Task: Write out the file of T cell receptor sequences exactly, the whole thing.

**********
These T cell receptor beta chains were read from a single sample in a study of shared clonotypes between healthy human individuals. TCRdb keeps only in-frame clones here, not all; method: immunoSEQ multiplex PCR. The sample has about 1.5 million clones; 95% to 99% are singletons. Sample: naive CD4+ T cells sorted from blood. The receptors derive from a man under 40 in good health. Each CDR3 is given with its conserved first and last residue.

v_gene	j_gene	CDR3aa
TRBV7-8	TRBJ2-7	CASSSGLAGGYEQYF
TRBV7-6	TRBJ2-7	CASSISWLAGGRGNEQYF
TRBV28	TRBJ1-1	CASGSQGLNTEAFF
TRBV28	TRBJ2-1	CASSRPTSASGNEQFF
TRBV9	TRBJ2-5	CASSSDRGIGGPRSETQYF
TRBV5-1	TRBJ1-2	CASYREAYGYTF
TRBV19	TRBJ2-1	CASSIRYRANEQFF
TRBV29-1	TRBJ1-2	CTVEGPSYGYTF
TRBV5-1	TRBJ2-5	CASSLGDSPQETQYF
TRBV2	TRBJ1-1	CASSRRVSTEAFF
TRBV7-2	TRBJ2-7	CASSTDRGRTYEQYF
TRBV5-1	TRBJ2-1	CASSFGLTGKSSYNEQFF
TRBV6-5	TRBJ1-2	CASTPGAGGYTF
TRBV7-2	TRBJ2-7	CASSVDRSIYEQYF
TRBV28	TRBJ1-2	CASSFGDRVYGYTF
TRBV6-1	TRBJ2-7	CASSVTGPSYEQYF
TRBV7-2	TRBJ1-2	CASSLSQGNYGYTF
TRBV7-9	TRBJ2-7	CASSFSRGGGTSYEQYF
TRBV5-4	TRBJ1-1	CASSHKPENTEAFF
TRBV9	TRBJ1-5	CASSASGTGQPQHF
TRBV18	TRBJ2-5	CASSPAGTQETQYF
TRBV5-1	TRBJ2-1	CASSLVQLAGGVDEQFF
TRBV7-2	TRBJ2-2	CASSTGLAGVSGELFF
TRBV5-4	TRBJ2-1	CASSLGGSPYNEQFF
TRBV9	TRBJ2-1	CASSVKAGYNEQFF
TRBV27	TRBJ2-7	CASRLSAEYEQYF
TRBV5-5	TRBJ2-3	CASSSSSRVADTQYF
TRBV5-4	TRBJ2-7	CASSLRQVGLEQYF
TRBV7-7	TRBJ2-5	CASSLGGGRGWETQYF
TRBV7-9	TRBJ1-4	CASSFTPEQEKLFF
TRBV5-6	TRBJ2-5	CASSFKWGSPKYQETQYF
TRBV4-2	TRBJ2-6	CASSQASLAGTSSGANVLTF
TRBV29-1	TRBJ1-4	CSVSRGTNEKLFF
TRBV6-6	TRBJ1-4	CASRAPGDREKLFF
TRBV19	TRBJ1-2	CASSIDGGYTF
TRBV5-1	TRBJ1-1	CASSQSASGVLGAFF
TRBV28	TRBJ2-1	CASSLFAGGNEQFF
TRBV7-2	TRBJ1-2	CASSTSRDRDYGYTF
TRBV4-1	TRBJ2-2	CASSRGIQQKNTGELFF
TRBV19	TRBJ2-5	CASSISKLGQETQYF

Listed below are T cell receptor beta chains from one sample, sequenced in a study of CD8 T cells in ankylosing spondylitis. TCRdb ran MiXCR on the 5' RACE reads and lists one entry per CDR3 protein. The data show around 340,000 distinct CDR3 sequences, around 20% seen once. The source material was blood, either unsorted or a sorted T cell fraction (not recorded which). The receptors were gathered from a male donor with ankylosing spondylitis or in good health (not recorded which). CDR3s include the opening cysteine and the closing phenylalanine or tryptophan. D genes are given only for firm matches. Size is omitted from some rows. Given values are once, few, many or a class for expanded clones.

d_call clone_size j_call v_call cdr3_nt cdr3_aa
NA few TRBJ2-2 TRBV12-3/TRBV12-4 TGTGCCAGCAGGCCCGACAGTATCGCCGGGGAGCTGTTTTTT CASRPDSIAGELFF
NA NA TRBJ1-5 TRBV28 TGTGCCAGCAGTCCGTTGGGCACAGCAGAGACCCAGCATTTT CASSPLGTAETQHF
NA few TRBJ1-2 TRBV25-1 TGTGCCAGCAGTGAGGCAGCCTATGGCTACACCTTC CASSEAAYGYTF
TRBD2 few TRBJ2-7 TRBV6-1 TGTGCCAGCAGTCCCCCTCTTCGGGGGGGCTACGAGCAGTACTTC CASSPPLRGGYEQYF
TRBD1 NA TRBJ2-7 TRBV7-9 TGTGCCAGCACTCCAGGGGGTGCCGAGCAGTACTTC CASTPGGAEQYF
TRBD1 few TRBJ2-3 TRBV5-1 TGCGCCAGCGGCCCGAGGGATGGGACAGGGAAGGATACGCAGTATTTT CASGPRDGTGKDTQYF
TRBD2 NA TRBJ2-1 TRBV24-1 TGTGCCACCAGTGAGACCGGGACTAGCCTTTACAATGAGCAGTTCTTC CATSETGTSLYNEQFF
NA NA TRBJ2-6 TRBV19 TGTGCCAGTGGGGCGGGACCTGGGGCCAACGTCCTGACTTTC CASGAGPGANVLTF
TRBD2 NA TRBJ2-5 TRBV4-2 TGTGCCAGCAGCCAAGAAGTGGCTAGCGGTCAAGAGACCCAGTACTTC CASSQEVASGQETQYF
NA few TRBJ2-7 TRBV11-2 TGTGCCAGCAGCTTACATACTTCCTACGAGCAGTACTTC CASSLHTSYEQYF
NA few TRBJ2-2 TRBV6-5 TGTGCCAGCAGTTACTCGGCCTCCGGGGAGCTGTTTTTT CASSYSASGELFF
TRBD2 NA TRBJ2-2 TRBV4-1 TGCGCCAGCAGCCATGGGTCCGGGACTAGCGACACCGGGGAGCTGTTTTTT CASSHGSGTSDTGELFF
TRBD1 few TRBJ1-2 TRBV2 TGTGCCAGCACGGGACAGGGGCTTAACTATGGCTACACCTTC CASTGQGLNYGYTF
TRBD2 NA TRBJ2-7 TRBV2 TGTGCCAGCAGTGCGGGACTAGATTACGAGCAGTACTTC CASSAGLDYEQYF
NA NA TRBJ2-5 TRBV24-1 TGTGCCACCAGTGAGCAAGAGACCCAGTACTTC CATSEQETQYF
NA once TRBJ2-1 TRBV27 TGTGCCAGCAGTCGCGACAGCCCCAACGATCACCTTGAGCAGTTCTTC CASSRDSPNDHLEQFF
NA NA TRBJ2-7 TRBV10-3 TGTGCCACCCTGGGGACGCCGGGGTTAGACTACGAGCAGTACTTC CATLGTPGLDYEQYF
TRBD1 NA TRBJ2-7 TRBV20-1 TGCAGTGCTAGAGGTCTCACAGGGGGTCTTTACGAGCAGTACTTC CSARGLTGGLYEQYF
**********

These T cell receptor beta chains were read from a single sample in a study of shared clonotypes between healthy human individuals. TCRdb keeps only in-frame clones here, not all; method: immunoSEQ multiplex PCR. The sample has about 1.5 million clones; 95% to 99% are singletons. Sample: naive CD4+ T cells sorted from blood. The receptors derive from a man under 40 in good health. Each CDR3 is given with its conserved first and last residue.

v_gene	j_gene	CDR3aa
TRBV7-8	TRBJ2-7	CASSSGLAGGYEQYF
TRBV7-6	TRBJ2-7	CASSISWLAGGRGNEQYF
TRBV28	TRBJ1-1	CASGSQGLNTEAFF
TRBV28	TRBJ2-1	CASSRPTSASGNEQFF
TRBV9	TRBJ2-5	CASSSDRGIGGPRSETQYF
TRBV5-1	TRBJ1-2	CASYREAYGYTF
TRBV19	TRBJ2-1	CASSIRYRANEQFF
TRBV29-1	TRBJ1-2	CTVEGPSYGYTF
TRBV5-1	TRBJ2-5	CASSLGDSPQETQYF
TRBV2	TRBJ1-1	CASSRRVSTEAFF
TRBV7-2	TRBJ2-7	CASSTDRGRTYEQYF
TRBV5-1	TRBJ2-1	CASSFGLTGKSSYNEQFF
TRBV6-5	TRBJ1-2	CASTPGAGGYTF
TRBV7-2	TRBJ2-7	CASSVDRSIYEQYF
TRBV28	TRBJ1-2	CASSFGDRVYGYTF
TRBV6-1	TRBJ2-7	CASSVTGPSYEQYF
TRBV7-2	TRBJ1-2	CASSLSQGNYGYTF
TRBV7-9	TRBJ2-7	CASSFSRGGGTSYEQYF
TRBV5-4	TRBJ1-1	CASSHKPENTEAFF
TRBV9	TRBJ1-5	CASSASGTGQPQHF
TRBV18	TRBJ2-5	CASSPAGTQETQYF
TRBV5-1	TRBJ2-1	CASSLVQLAGGVDEQFF
TRBV7-2	TRBJ2-2	CASSTGLAGVSGELFF
TRBV5-4	TRBJ2-1	CASSLGGSPYNEQFF
TRBV9	TRBJ2-1	CASSVKAGYNEQFF
TRBV27	TRBJ2-7	CASRLSAEYEQYF
TRBV5-5	TRBJ2-3	CASSSSSRVADTQYF
TRBV5-4	TRBJ2-7	CASSLRQVGLEQYF
TRBV7-7	TRBJ2-5	CASSLGGGRGWETQYF
TRBV7-9	TRBJ1-4	CASSFTPEQEKLFF
TRBV5-6	TRBJ2-5	CASSFKWGSPKYQETQYF
TRBV4-2	TRBJ2-6	CASSQASLAGTSSGANVLTF
TRBV29-1	TRBJ1-4	CSVSRGTNEKLFF
TRBV6-6	TRBJ1-4	CASRAPGDREKLFF
TRBV19	TRBJ1-2	CASSIDGGYTF
TRBV5-1	TRBJ1-1	CASSQSASGVLGAFF
TRBV28	TRBJ2-1	CASSLFAGGNEQFF
TRBV7-2	TRBJ1-2	CASSTSRDRDYGYTF
TRBV4-1	TRBJ2-2	CASSRGIQQKNTGELFF
TRBV19	TRBJ2-5	CASSISKLGQETQYF

Listed below are T cell receptor beta chains from one sample, sequenced in a study of CD8 T cells in ankylosing spondylitis. TCRdb ran MiXCR on the 5' RACE reads and lists one entry per CDR3 protein. The data show around 340,000 distinct CDR3 sequences, around 20% seen once. The source material was blood, either unsorted or a sorted T cell fraction (not recorded which). The receptors were gathered from a male donor with ankylosing spondylitis or in good health (not recorded which). CDR3s include the opening cysteine and the closing phenylalanine or tryptophan. D genes are given only for firm matches. Size is omitted from some rows. Given values are once, few, many or a class for expanded clones.

d_call clone_size j_call v_call cdr3_nt cdr3_aa
NA few TRBJ2-2 TRBV12-3/TRBV12-4 TGTGCCAGCAGGCCCGACAGTATCGCCGGGGAGCTGTTTTTT CASRPDSIAGELFF
NA NA TRBJ1-5 TRBV28 TGTGCCAGCAGTCCGTTGGGCACAGCAGAGACCCAGCATTTT CASSPLGTAETQHF
NA few TRBJ1-2 TRBV25-1 TGTGCCAGCAGTGAGGCAGCCTATGGCTACACCTTC CASSEAAYGYTF
TRBD2 few TRBJ2-7 TRBV6-1 TGTGCCAGCAGTCCCCCTCTTCGGGGGGGCTACGAGCAGTACTTC CASSPPLRGGYEQYF
TRBD1 NA TRBJ2-7 TRBV7-9 TGTGCCAGCACTCCAGGGGGTGCCGAGCAGTACTTC CASTPGGAEQYF
TRBD1 few TRBJ2-3 TRBV5-1 TGCGCCAGCGGCCCGAGGGATGGGACAGGGAAGGATACGCAGTATTTT CASGPRDGTGKDTQYF
TRBD2 NA TRBJ2-1 TRBV24-1 TGTGCCACCAGTGAGACCGGGACTAGCCTTTACAATGAGCAGTTCTTC CATSETGTSLYNEQFF
NA NA TRBJ2-6 TRBV19 TGTGCCAGTGGGGCGGGACCTGGGGCCAACGTCCTGACTTTC CASGAGPGANVLTF
TRBD2 NA TRBJ2-5 TRBV4-2 TGTGCCAGCAGCCAAGAAGTGGCTAGCGGTCAAGAGACCCAGTACTTC CASSQEVASGQETQYF
NA few TRBJ2-7 TRBV11-2 TGTGCCAGCAGCTTACATACTTCCTACGAGCAGTACTTC CASSLHTSYEQYF
NA few TRBJ2-2 TRBV6-5 TGTGCCAGCAGTTACTCGGCCTCCGGGGAGCTGTTTTTT CASSYSASGELFF
TRBD2 NA TRBJ2-2 TRBV4-1 TGCGCCAGCAGCCATGGGTCCGGGACTAGCGACACCGGGGAGCTGTTTTTT CASSHGSGTSDTGELFF
TRBD1 few TRBJ1-2 TRBV2 TGTGCCAGCACGGGACAGGGGCTTAACTATGGCTACACCTTC CASTGQGLNYGYTF
TRBD2 NA TRBJ2-7 TRBV2 TGTGCCAGCAGTGCGGGACTAGATTACGAGCAGTACTTC CASSAGLDYEQYF
NA NA TRBJ2-5 TRBV24-1 TGTGCCACCAGTGAGCAAGAGACCCAGTACTTC CATSEQETQYF
NA once TRBJ2-1 TRBV27 TGTGCCAGCAGTCGCGACAGCCCCAACGATCACCTTGAGCAGTTCTTC CASSRDSPNDHLEQFF
NA NA TRBJ2-7 TRBV10-3 TGTGCCACCCTGGGGACGCCGGGGTTAGACTACGAGCAGTACTTC CATLGTPGLDYEQYF
TRBD1 NA TRBJ2-7 TRBV20-1 TGCAGTGCTAGAGGTCTCACAGGGGGTCTTTACGAGCAGTACTTC CSARGLTGGLYEQYF